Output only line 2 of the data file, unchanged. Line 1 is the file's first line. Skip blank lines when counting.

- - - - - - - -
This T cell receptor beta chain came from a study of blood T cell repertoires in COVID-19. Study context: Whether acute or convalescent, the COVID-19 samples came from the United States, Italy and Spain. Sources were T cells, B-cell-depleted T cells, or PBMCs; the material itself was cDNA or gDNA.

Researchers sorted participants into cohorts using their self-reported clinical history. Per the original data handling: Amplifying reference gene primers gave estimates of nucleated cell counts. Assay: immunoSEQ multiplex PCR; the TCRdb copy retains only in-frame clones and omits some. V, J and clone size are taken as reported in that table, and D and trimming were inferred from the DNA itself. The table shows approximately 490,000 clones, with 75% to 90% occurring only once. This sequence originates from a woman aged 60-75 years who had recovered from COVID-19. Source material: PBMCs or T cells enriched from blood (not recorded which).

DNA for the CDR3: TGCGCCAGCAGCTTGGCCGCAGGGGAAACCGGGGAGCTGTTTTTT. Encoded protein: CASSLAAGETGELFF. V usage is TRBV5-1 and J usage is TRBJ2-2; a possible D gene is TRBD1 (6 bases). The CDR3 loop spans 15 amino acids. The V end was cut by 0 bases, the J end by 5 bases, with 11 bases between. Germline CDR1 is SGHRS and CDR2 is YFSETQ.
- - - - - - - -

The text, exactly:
Researchers sorted participants into cohorts using their self-reported clinical history. Per the original data handling: Amplifying reference gene primers gave estimates of nucleated cell counts. Assay: immunoSEQ multiplex PCR; the TCRdb copy retains only in-frame clones and omits some. V, J and clone size are taken as reported in that table, and D and trimming were inferred from the DNA itself. The table shows approximately 490,000 clones, with 75% to 90% occurring only once. This sequence originates from a woman aged 60-75 years who had recovered from COVID-19. Source material: PBMCs or T cells enriched from blood (not recorded which).